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The following is a guest post by Justin Gutwein, creator of the new documentary, Startupland. You can learn more and support the documentary via their Kickstarter

“People don’t buy what you do, they buy why you do it!” -Revell Horsey

Startups are a force in our economy that I am very interested in, and there have been a lot of attempts by shows and films depicting the startup experience. Emerging companies have penetrated so many different mediums that they have found a place in pop culture. However, the version that we have all seen in the media and the version I’ve experienced first hand over the past eight years are polar opposites.

No one needs to be convinced that reality shows aren’t real. Well, startuplife isn’t all billionaires driving teslas to parties where they play beer pong. Anyone that’s been part of a startup knows that their reality is long hours, little pay and tons of hard work.

I decided that it was important to portray the process of building a company as authentically as possible. Startup.com was the last authentic portrayal of early stage companies. However, the film focused more on what not to do and is now over a decade old. The only recent example of a documentary that covers this topic was Indie Game: The Movie, which in essence, is a story of entrepreneurs.

One of the essential elements of filming Startupland was the fact that I would not sensationalize or interfere with the storylines. I never ask anyone to “say that again” or “act like {insert anything at all}.” I was literally a fly on the wall for five months at an accelerator, so allow me to apologize in advance if you were looking forward to the Honey Boo Boo of startup culture.

The goal of this documentary is for entrepreneurs to identify with and learn from the problems faced by the companies in the series. If future entrepreneurs are able to leverage Startupland as a roadmap to get their idea off of the ground, I have succeeded. Anyone, anywhere in the world should be able to watch the series and have access to the same type of mentorship that companies receive in top accelerators in the USA.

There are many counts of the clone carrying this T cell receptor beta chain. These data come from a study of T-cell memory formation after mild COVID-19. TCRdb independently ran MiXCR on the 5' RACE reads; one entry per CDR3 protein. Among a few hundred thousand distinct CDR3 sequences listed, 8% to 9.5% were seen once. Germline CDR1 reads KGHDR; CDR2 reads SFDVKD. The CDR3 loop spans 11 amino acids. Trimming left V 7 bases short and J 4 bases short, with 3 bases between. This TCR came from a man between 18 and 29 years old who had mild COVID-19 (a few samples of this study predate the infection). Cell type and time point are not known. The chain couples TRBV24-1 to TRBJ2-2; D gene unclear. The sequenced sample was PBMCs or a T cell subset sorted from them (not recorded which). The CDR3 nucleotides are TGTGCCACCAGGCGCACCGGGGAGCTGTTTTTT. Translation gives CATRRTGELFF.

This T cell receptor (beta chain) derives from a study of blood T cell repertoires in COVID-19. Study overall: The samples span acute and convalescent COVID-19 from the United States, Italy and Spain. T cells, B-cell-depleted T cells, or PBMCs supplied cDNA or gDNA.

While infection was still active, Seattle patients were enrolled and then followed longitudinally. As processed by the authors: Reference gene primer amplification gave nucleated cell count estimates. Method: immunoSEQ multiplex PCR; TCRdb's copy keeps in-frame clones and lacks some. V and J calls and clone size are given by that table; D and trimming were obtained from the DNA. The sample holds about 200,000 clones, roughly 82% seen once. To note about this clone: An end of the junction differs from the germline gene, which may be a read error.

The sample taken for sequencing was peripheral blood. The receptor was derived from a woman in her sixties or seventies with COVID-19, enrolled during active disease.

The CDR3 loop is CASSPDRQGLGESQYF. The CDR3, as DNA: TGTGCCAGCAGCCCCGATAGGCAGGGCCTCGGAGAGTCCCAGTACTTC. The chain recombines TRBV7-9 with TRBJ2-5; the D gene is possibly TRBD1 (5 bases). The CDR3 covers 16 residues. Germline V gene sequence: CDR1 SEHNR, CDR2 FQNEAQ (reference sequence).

What you may find strange is, I also hope that as many people watch the series and decide not to become entrepreneurs. Startuplife isn’t for everyone, but the “party” version often portrayed has made it appealing to a wide audience of wantrepreneurs, that just aren’t cut out for it. I want those people to watch and say, “Well, if that’s what life in a startup is really like, I think I’ll stay where I am.”

So, what’s my motivation for making  startupland? I want to inspire, educate and empower entrepreneurs (and filmmakers!) around the globe. What’s the motivation for your endeavor?

 

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Claire Topalian Claire Topalian
(@clairetopalian) Blog, Professional Writing, Communications and PR Specialist. I craft compelling, mission-driven content for companies and individuals that amplifies brand awareness, fosters community, and drives engagement. My experience includes work with tech startups, major corporations, and international non-profits. @clairetopalian